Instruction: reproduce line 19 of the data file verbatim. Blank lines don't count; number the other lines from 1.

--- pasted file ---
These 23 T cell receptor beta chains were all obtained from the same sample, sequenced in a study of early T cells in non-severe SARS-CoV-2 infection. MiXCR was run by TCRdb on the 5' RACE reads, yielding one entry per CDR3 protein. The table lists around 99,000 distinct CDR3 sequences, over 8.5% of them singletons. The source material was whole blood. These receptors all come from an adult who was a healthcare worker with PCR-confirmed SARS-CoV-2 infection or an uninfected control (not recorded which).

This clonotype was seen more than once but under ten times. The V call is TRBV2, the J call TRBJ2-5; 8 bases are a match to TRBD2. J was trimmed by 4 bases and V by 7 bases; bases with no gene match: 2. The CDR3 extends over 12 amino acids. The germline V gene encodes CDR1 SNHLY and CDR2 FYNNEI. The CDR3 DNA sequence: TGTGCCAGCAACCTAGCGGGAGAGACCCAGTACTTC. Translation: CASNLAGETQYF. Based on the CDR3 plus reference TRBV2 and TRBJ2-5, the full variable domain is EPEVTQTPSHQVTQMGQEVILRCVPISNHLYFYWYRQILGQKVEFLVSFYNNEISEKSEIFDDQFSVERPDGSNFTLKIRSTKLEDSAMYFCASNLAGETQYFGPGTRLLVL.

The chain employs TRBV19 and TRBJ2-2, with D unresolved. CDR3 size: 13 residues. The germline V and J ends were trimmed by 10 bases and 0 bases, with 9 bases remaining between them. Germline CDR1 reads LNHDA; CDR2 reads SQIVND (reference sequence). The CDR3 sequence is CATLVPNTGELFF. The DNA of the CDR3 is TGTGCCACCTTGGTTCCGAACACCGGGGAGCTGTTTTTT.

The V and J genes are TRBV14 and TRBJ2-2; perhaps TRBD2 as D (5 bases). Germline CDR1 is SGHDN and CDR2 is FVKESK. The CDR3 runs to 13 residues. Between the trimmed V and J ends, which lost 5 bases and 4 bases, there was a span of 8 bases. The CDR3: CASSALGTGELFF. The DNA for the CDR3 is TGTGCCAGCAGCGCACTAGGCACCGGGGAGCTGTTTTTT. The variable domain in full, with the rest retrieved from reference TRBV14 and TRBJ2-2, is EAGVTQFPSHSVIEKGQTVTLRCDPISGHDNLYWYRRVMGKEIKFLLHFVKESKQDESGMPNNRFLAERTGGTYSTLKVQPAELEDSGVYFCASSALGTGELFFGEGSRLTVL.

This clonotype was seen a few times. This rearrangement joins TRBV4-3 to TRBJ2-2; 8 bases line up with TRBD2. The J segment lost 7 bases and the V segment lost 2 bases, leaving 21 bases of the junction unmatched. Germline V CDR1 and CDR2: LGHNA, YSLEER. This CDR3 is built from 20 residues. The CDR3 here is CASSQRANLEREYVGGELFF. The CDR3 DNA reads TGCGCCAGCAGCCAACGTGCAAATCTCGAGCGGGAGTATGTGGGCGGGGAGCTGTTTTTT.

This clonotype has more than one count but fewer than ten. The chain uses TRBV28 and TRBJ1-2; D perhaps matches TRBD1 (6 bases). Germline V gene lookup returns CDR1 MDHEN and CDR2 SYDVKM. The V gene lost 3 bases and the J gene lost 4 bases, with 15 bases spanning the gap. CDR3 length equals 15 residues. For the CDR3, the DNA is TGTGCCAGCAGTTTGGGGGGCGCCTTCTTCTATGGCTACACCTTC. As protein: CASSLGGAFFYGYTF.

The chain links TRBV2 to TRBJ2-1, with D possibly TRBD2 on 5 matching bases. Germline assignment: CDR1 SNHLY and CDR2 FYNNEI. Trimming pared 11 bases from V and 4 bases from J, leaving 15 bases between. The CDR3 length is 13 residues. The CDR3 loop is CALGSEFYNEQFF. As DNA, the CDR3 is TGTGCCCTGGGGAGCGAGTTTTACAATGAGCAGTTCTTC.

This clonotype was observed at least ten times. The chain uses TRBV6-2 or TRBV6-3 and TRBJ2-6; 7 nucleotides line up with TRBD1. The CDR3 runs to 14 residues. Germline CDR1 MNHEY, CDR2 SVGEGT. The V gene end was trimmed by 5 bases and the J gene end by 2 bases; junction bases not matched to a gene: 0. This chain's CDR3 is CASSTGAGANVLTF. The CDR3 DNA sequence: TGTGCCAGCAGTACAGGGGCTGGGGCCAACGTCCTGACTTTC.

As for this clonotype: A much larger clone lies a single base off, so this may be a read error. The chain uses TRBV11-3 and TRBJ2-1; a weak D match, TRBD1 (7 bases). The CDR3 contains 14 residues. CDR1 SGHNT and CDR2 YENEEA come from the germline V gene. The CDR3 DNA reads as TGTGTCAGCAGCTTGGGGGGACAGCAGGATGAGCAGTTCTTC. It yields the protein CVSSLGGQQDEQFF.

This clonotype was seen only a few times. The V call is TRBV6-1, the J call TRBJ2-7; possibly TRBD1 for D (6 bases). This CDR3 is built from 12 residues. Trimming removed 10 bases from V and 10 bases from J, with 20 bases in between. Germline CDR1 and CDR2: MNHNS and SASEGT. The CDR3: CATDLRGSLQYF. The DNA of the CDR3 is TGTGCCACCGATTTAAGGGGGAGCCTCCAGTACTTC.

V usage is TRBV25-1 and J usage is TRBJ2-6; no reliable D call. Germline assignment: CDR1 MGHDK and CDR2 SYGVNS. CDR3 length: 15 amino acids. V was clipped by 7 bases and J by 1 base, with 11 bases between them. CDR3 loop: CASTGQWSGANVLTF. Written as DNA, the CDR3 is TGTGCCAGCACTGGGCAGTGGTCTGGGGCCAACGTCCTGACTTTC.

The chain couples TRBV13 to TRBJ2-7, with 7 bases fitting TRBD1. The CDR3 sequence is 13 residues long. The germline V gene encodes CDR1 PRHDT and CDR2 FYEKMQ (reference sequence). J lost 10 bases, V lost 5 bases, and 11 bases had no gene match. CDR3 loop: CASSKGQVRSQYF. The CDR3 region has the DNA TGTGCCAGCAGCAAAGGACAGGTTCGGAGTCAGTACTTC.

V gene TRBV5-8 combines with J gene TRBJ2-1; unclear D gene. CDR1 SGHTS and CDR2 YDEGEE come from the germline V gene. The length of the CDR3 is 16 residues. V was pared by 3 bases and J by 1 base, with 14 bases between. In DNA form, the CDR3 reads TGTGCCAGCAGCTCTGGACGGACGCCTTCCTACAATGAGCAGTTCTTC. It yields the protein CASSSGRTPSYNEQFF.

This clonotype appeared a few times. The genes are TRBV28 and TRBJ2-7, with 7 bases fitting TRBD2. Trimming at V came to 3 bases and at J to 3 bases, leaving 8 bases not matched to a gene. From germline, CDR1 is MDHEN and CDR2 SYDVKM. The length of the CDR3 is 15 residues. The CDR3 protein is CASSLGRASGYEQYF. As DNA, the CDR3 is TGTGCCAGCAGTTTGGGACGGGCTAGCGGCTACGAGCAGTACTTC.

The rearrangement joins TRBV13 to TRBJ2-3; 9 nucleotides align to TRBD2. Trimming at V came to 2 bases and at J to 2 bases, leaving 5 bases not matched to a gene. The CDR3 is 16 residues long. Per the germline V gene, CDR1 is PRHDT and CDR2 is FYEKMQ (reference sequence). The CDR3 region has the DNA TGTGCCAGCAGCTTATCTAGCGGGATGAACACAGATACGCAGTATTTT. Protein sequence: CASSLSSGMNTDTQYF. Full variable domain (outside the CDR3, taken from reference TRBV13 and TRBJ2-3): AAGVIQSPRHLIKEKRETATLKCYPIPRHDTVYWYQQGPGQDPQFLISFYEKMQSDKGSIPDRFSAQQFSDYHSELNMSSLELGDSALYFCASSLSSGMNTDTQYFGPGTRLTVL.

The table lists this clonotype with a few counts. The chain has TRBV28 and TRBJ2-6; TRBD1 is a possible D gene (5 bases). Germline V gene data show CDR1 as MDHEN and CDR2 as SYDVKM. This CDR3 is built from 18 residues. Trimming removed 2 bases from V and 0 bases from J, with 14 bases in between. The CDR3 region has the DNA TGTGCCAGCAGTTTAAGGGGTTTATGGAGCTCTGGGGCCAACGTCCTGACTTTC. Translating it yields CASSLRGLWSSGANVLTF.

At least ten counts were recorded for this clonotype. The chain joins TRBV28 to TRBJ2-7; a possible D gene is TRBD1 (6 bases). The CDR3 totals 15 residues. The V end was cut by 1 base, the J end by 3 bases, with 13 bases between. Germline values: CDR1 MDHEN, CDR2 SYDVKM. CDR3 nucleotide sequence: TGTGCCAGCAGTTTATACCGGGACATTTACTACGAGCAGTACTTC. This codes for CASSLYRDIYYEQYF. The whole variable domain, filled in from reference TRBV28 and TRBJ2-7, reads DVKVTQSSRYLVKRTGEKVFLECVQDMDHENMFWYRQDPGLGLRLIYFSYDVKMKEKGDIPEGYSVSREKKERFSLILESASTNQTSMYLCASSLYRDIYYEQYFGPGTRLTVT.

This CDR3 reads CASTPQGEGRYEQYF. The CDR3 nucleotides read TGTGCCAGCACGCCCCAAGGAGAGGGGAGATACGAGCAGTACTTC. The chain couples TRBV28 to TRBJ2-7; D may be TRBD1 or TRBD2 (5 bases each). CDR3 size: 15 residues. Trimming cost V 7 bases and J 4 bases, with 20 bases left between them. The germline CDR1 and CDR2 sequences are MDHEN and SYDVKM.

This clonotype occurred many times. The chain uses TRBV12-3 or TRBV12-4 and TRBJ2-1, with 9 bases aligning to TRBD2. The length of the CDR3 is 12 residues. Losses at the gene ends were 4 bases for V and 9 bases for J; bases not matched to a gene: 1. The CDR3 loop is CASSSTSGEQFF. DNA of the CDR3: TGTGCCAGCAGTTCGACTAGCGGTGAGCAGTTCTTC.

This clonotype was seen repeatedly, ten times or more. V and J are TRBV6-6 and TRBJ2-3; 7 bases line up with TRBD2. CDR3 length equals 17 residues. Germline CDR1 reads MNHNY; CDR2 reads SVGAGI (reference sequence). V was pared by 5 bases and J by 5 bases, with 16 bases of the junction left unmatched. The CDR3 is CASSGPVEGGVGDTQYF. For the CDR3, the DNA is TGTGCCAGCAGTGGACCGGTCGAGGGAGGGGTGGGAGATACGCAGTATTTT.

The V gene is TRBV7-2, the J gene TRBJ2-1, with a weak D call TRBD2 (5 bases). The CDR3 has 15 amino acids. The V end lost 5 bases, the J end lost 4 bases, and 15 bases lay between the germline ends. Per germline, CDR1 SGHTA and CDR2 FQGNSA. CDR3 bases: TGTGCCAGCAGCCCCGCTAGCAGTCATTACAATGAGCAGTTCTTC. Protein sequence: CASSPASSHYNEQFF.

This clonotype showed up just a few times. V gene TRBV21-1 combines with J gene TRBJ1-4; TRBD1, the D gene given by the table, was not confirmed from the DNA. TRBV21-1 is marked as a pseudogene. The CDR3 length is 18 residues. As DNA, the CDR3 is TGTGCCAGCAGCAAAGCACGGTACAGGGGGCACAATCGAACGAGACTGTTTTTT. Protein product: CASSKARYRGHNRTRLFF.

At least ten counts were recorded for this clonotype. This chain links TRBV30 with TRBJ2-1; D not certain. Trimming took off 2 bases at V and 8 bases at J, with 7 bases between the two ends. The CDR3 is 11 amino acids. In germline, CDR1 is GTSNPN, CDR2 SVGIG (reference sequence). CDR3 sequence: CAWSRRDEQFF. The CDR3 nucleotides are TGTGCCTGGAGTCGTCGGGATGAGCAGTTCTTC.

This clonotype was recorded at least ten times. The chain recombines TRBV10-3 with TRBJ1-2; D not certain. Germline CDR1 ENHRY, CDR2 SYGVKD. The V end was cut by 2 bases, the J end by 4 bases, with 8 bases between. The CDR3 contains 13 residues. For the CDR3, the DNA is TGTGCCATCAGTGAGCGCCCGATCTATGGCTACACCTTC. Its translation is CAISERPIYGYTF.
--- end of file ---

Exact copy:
This clonotype occurred many times. The chain uses TRBV12-3 or TRBV12-4 and TRBJ2-1, with 9 bases aligning to TRBD2. The length of the CDR3 is 12 residues. Losses at the gene ends were 4 bases for V and 9 bases for J; bases not matched to a gene: 1. The CDR3 loop is CASSSTSGEQFF. DNA of the CDR3: TGTGCCAGCAGTTCGACTAGCGGTGAGCAGTTCTTC.